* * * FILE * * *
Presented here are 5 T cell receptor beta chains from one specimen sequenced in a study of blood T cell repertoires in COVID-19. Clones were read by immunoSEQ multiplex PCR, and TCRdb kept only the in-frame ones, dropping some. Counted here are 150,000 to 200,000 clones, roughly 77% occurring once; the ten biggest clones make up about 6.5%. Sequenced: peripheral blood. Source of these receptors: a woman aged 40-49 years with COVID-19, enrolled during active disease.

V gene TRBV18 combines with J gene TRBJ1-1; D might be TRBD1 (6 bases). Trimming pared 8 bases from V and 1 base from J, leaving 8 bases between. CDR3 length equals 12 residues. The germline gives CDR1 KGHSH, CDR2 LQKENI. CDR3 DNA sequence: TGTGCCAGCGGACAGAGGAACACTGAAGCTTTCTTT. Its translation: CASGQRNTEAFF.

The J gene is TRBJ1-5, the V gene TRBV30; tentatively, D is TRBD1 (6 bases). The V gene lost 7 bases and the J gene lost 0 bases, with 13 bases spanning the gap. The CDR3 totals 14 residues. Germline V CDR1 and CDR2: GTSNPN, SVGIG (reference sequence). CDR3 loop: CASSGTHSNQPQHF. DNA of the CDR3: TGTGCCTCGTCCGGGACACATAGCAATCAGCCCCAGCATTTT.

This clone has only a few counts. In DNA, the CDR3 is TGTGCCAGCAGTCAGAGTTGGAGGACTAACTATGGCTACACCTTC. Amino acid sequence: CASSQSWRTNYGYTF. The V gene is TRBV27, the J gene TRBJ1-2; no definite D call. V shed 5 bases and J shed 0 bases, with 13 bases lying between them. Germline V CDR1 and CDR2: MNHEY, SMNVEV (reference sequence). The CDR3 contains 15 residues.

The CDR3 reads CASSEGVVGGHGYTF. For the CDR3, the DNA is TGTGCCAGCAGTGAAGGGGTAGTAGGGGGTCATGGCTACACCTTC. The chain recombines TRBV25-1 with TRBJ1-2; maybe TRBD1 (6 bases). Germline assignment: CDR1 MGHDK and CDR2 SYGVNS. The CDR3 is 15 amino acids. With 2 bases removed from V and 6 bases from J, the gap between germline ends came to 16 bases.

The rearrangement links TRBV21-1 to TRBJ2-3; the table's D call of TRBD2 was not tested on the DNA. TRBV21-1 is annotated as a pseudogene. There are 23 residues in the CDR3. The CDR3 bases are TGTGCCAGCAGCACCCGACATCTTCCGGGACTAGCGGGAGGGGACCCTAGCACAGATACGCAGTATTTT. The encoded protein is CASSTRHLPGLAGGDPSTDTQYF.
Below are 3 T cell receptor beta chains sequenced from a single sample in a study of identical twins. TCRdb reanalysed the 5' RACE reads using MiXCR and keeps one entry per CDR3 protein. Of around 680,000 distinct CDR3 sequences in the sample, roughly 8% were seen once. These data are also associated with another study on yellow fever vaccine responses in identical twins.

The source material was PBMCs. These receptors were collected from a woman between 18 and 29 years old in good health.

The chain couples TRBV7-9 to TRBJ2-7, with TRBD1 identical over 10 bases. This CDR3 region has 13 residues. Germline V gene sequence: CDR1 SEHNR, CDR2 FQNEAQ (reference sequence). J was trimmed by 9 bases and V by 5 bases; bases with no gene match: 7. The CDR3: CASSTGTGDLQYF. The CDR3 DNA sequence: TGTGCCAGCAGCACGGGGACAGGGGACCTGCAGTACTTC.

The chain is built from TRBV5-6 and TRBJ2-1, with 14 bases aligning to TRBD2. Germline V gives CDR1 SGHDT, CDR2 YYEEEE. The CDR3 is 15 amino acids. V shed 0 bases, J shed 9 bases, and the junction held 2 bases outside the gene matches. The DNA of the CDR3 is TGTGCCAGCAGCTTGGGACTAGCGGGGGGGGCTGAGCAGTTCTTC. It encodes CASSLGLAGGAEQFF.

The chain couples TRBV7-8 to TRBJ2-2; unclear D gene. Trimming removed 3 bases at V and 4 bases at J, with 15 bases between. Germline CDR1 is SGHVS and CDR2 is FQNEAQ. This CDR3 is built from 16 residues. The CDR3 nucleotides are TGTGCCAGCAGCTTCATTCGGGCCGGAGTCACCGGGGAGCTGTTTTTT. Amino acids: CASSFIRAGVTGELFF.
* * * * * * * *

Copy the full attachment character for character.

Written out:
Presented here are 5 T cell receptor beta chains from one specimen sequenced in a study of blood T cell repertoires in COVID-19. Clones were read by immunoSEQ multiplex PCR, and TCRdb kept only the in-frame ones, dropping some. Counted here are 150,000 to 200,000 clones, roughly 77% occurring once; the ten biggest clones make up about 6.5%. Sequenced: peripheral blood. Source of these receptors: a woman aged 40-49 years with COVID-19, enrolled during active disease.

V gene TRBV18 combines with J gene TRBJ1-1; D might be TRBD1 (6 bases). Trimming pared 8 bases from V and 1 base from J, leaving 8 bases between. CDR3 length equals 12 residues. The germline gives CDR1 KGHSH, CDR2 LQKENI. CDR3 DNA sequence: TGTGCCAGCGGACAGAGGAACACTGAAGCTTTCTTT. Its translation: CASGQRNTEAFF.

The J gene is TRBJ1-5, the V gene TRBV30; tentatively, D is TRBD1 (6 bases). The V gene lost 7 bases and the J gene lost 0 bases, with 13 bases spanning the gap. The CDR3 totals 14 residues. Germline V CDR1 and CDR2: GTSNPN, SVGIG (reference sequence). CDR3 loop: CASSGTHSNQPQHF. DNA of the CDR3: TGTGCCTCGTCCGGGACACATAGCAATCAGCCCCAGCATTTT.

This clone has only a few counts. In DNA, the CDR3 is TGTGCCAGCAGTCAGAGTTGGAGGACTAACTATGGCTACACCTTC. Amino acid sequence: CASSQSWRTNYGYTF. The V gene is TRBV27, the J gene TRBJ1-2; no definite D call. V shed 5 bases and J shed 0 bases, with 13 bases lying between them. Germline V CDR1 and CDR2: MNHEY, SMNVEV (reference sequence). The CDR3 contains 15 residues.

The CDR3 reads CASSEGVVGGHGYTF. For the CDR3, the DNA is TGTGCCAGCAGTGAAGGGGTAGTAGGGGGTCATGGCTACACCTTC. The chain recombines TRBV25-1 with TRBJ1-2; maybe TRBD1 (6 bases). Germline assignment: CDR1 MGHDK and CDR2 SYGVNS. The CDR3 is 15 amino acids. With 2 bases removed from V and 6 bases from J, the gap between germline ends came to 16 bases.

The rearrangement links TRBV21-1 to TRBJ2-3; the table's D call of TRBD2 was not tested on the DNA. TRBV21-1 is annotated as a pseudogene. There are 23 residues in the CDR3. The CDR3 bases are TGTGCCAGCAGCACCCGACATCTTCCGGGACTAGCGGGAGGGGACCCTAGCACAGATACGCAGTATTTT. The encoded protein is CASSTRHLPGLAGGDPSTDTQYF.
Below are 3 T cell receptor beta chains sequenced from a single sample in a study of identical twins. TCRdb reanalysed the 5' RACE reads using MiXCR and keeps one entry per CDR3 protein. Of around 680,000 distinct CDR3 sequences in the sample, roughly 8% were seen once. These data are also associated with another study on yellow fever vaccine responses in identical twins.

The source material was PBMCs. These receptors were collected from a woman between 18 and 29 years old in good health.

The chain couples TRBV7-9 to TRBJ2-7, with TRBD1 identical over 10 bases. This CDR3 region has 13 residues. Germline V gene sequence: CDR1 SEHNR, CDR2 FQNEAQ (reference sequence). J was trimmed by 9 bases and V by 5 bases; bases with no gene match: 7. The CDR3: CASSTGTGDLQYF. The CDR3 DNA sequence: TGTGCCAGCAGCACGGGGACAGGGGACCTGCAGTACTTC.

The chain is built from TRBV5-6 and TRBJ2-1, with 14 bases aligning to TRBD2. Germline V gives CDR1 SGHDT, CDR2 YYEEEE. The CDR3 is 15 amino acids. V shed 0 bases, J shed 9 bases, and the junction held 2 bases outside the gene matches. The DNA of the CDR3 is TGTGCCAGCAGCTTGGGACTAGCGGGGGGGGCTGAGCAGTTCTTC. It encodes CASSLGLAGGAEQFF.

The chain couples TRBV7-8 to TRBJ2-2; unclear D gene. Trimming removed 3 bases at V and 4 bases at J, with 15 bases between. Germline CDR1 is SGHVS and CDR2 is FQNEAQ. This CDR3 is built from 16 residues. The CDR3 nucleotides are TGTGCCAGCAGCTTCATTCGGGCCGGAGTCACCGGGGAGCTGTTTTTT. Amino acids: CASSFIRAGVTGELFF.